Date Awarded


Document Type


Degree Name

Doctor of Philosophy (Ph.D.)


Virginia Institute of Marine Science


Joel S. Levine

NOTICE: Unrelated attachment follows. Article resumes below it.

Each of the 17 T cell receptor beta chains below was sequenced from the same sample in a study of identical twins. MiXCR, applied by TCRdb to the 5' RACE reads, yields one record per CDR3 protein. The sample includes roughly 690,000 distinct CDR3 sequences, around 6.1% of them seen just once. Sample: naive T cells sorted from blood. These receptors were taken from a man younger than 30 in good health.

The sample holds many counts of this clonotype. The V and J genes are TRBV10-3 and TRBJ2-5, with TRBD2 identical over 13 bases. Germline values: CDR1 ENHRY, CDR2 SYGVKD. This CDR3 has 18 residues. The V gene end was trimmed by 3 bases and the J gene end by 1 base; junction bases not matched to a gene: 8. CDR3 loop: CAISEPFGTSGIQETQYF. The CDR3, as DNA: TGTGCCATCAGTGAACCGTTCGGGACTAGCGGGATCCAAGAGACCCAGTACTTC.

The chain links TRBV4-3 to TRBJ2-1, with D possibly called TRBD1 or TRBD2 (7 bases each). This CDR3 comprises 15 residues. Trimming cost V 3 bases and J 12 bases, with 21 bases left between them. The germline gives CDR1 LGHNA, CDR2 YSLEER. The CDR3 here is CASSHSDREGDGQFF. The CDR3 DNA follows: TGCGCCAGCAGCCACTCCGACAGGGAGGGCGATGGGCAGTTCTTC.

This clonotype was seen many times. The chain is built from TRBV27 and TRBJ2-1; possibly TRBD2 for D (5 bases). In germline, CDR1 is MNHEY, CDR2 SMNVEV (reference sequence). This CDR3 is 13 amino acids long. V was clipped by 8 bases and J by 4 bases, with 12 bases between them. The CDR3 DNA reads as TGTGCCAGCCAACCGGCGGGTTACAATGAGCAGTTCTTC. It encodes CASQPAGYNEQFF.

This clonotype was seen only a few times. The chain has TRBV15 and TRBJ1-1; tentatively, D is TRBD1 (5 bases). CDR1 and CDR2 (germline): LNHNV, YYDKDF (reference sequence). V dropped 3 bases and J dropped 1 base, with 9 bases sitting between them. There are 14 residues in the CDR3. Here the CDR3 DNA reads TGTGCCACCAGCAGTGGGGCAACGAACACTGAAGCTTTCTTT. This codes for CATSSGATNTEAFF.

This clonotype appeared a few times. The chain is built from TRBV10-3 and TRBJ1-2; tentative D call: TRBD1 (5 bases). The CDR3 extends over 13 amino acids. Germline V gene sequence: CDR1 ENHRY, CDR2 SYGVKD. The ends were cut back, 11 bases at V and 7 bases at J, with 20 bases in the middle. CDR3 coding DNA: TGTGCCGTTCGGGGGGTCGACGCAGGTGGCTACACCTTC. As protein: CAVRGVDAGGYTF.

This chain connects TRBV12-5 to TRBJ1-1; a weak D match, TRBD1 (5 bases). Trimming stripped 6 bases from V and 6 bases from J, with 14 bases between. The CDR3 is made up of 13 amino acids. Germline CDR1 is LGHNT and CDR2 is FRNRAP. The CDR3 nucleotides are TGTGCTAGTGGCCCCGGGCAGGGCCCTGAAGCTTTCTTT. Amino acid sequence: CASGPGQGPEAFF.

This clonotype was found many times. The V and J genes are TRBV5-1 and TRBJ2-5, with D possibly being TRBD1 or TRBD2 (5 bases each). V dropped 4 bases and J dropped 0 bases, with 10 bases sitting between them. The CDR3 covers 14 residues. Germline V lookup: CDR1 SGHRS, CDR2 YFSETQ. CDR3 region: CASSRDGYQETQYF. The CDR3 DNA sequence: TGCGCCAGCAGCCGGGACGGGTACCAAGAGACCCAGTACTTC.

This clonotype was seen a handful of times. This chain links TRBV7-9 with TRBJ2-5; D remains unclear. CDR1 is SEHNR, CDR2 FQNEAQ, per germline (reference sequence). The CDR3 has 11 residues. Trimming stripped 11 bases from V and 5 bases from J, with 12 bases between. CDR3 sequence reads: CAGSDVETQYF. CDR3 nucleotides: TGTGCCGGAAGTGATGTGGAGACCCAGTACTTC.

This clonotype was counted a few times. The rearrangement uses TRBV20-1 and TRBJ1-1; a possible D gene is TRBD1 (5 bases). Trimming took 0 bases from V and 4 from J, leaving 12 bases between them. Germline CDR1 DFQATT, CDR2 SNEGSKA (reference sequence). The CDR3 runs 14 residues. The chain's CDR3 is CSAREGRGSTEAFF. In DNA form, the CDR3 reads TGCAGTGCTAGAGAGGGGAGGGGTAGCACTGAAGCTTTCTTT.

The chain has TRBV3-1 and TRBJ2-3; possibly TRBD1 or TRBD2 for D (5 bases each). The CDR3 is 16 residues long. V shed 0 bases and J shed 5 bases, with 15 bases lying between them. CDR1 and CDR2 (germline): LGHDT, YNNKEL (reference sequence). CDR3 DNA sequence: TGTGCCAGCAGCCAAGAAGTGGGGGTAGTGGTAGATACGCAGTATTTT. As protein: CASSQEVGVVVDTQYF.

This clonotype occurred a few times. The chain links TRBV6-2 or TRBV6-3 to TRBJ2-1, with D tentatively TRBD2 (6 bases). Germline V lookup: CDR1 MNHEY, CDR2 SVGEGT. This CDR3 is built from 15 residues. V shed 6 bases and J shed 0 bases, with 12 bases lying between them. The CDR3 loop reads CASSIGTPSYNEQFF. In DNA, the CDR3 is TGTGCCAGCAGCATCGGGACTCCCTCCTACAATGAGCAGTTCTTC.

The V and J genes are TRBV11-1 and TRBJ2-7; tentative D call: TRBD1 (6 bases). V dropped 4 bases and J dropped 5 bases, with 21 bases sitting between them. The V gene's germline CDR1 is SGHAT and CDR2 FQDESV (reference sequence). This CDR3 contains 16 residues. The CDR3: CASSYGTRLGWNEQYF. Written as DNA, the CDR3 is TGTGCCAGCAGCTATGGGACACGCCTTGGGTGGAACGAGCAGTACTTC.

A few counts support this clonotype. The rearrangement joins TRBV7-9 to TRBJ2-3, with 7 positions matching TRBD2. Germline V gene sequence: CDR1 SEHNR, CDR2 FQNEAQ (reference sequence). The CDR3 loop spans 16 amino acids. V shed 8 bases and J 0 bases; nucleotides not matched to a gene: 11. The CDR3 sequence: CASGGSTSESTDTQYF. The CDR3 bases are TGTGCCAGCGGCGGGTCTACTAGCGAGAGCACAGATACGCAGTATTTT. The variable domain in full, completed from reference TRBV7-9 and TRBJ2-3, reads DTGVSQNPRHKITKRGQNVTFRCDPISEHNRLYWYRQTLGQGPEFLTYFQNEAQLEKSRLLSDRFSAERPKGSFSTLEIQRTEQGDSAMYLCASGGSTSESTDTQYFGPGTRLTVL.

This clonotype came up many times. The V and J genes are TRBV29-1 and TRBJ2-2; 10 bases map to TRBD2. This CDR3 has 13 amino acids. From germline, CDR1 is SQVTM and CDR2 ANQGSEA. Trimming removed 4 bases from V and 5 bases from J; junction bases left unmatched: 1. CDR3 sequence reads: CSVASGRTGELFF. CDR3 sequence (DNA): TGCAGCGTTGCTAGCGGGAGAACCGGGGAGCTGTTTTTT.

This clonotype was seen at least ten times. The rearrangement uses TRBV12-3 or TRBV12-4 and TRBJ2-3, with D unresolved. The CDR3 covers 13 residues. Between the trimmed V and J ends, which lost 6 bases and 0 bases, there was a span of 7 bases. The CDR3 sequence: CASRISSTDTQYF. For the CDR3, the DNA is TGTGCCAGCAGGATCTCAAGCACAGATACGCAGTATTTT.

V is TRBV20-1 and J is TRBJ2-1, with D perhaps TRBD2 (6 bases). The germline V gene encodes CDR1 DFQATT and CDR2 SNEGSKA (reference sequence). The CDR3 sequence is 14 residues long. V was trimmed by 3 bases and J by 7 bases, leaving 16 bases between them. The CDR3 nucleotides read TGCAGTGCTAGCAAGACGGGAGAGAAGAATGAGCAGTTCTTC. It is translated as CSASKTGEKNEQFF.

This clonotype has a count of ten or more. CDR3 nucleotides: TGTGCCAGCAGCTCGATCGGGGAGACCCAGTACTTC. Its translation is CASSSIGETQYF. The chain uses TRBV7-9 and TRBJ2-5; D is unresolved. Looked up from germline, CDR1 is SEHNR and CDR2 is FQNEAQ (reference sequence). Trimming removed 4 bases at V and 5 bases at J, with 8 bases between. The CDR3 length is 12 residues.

A numerical model of the global carbon cycle is presented which includes the effects of anthropogenic &CO\sb2& emissions &(CO\sb2& produced from fossil fuel combustion, biomass burning, and deforestation) on the global carbon cycle. The model is validated against measured atmospheric &CO\sb2& concentrations. Future levels of atmospheric &CO\sb2& are then predicted for the following scenarios: (1) Business as Usual (BaU) for the period 1990-2000; (2) Same as (1), but with no biomass burning; (3) Same as (1), but with no fossil fuel combustion; (4) Same as (1), but with a doubled atmospheric &CO\sb2& concentration and a 2 K warmer surface temperature associated with the doubled atmospheric &CO\sb2& concentration. The global model presented here consists of four different modules which are fully coupled with respect to &CO\sb2.& These modules represent carbon cycling by the terrestrial biosphere and the ocean, anthropogenic &CO\sb2& emissions, and atmospheric transport of &CO\sb2.&. The prognostic variable of interest is the atmospheric &CO\sb2& concentration field. The &CO\sb2& concentration field depends on both the sources and sinks of &CO\sb2& as well as the atmospheric circulation. In addition, the sources and sinks vary significantly as a function of both time and geographic location. The model output agrees well with measured data at the equatorial and mid latitudes, but this agreement weakens at higher latitudes. This is due to the less adequate representation of the terrestrial ecosystem models at these latitudes. In the first scenario, the predicted concentration of atmospheric &CO\sb2& is 362 parts per million by volume (ppmv) at the end of the 10 year model run. This establishes a baseline for the next three scenarios, which predict that biomass burning will contribute 3 ppmv of &CO\sb2& to the atmosphere by the year 2000, while fossil fuel combustion will contribute 5 ppmv. The net effect of a 2 K average global warming was to increase the atmospheric &CO\sb2& concentration by approximately 1 ppmv, due to enhanced respiration by the terrestrial biosphere.



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